Maasin got its name from a salt spring in barangay Magsaysay more or less two kilometers from the Poblacion. The early settlers used to go spring for needed supply of salt.
It was in the early 1730’s that the Augustinians were sent to the area of Maasin to evangelize the residents. By 1752 they had begun to build their first stone church in the area – it was to become St James the Greater Church. Unfortunately, that’s about all the history of this place we have been able to develop to this point. We first visited the Church in March of 2014 and since then, try as hard as we have, our sporadic investigations have led to ABSOLUTELY ZERO. No further historical information whatsoever. Although there are one or two sources we haven’t tapped yet; and they are:
- SWMbO’s (she who must be obeyed’s) relative: Sister Nilda Palomo who is the Principal at the High School next door to the Church, and
- the Archivist at the Mill Hill Fathers’ Compound in Molo. Both these emminent people may have some additional information we could use. We plan on contacting them in the coming several weeks and will report any findings.
In 1775, Maasin acquired town status with appointment of Don S H Agustin Garcia as its first Captain. When the Americans arrived the town was made the arrabal of Cabatuan in April 1903, although it was not financial viable. However, the town leaders entitle for the purpose of separation of Maasin, Don Vicente Malaga represented the municipal District to the council in Cabatuan. Maasin regained its old status as an independent municipality when the late governor Francis Burton Harrison eventually appointed Don Vicente Malaga as the first MunicipalPresident in 1916.
Since it was founded 216 years ago, Maasin has grown from scattered villages to a spreading terminal town. It is a 3rd class municipality as of July 29, 2005 with rugged topography. Bamboo Crafts Industry is the major industry of Maasin, the residents derived much income from sawali industry and other handicrafts made of bamboos.
Maasin is known as being the premier Bamboo producing area in the region. Town artisans produce many varieties of bamboo based products such as furniture, wall coverings, musical instruments and even items of clothing. It is all quite impressive and this diversity is celebrated annually during the Tultugan Festival.
Set one day before the town fiesta, Tultugan Festival, the 29th of December, annually, features competition of tribes and street dancing with participants wearing native costumes made of bamboo as dominant material and dancing to the live beats of bamboo instruments.
Tultugan comes from the root word Tultug, an action verbalizing the act of playing sound on bamboo. Usually this is rendered through a bamboo stick striking it against the body of the bamboo, thus becoming a rhythmic instrument called Tultugan.
This is classified in ethno-musicological term as idiophone because the source of sound is the body of the instrument being used as percussion in contrast to the membranophone where a membrane or animal skin is being struck as a drum.
You’re probably asking yourself why is he spending so much time writing on the bamboo business, aren’t we here to see the Church? Be patient – all will become clear soon enough.Remember, earlier I mentionned that we weren’t able to get much historical information about the Church…as the ‘guy’ once said: “So I have to write about something!!”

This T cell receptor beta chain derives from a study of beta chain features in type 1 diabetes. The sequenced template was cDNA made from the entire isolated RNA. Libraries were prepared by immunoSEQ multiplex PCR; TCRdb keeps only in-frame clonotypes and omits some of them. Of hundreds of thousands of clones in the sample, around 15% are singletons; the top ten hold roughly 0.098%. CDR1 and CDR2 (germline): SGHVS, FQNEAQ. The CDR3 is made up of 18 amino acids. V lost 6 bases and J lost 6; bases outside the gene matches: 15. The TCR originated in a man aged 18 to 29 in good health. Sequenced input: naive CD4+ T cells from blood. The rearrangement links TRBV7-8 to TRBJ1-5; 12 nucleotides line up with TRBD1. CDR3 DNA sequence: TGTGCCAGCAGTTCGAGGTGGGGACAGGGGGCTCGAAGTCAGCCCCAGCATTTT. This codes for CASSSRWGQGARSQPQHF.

As you can see from this photo and the ones to follow showcase the work of the local artisans with the bamboo raw materials of the region. The Church is truly beautiful with the panels highlighting the intricate bamboo work of the natives.
It’s important to remember that all the wood work in the Church is bamboo or bamboo by-products that are all locally sourced…and fabricated by the local artisans.
In the courtyard, just to the east of the Church itself within the compound is the Convento and the various parish offices…
Closer to the compound entrance is a wall of burial chambers which appears to be the final resting place of some members of the leading families in the community as well as some of the Fathers who have served the Parish in the past years.
Next door to the Church Compound is the Compound occupied by the St James High School operated by the Daughters of Jesus (Hijas de Jesus). Unbeknownest to me a cousin of “She Who Must be Obeyed” is the Superior of this particular School as well as the School in Cabatuan. We will be visiting Sister Nilda and her colleagues when we return to Maasin and Cabatuan in the next week or so. Nilda has promised us lunch and when she does that you just can’t miss it…it’s always so delish!! And her company and that of her fellow sisters is always an interesting and fun experience. I for one, am really looking forward to it.
If you head west from the Plaza facing the Church and school, a five (5) minute walk takes you to the foot of Gines Hill, where if you climb the 160 steps you will go through the 14 stations of the Way of the Cross until you reach the top of the ‘mountain’ and are greeted by a statue of the Sacred Heart and a magnificent view of the town site and the countryside in the distance.
They say it’s only 160 steps, for me, it was a huge workout trying to reach the top of Gines Hill. I made it only as far as the 4th station about 20% of the way up. I was beat and had to turn over the camera to Joemarie and Nilo who headed to the top – they know what we’re looking for and as usual they did the job properly. I waited for them at the bottom of the Hill and it seemed like an eternity, it was really only about 40 minutes in all so for someone with health challenges you can make it up and down in about an hour.
There I am waiting for their return, Joemarie appeared first and Nilo was not far behind, still taking pictures. Once we reunited at the bottom, we decided to head home…after a good day on the road…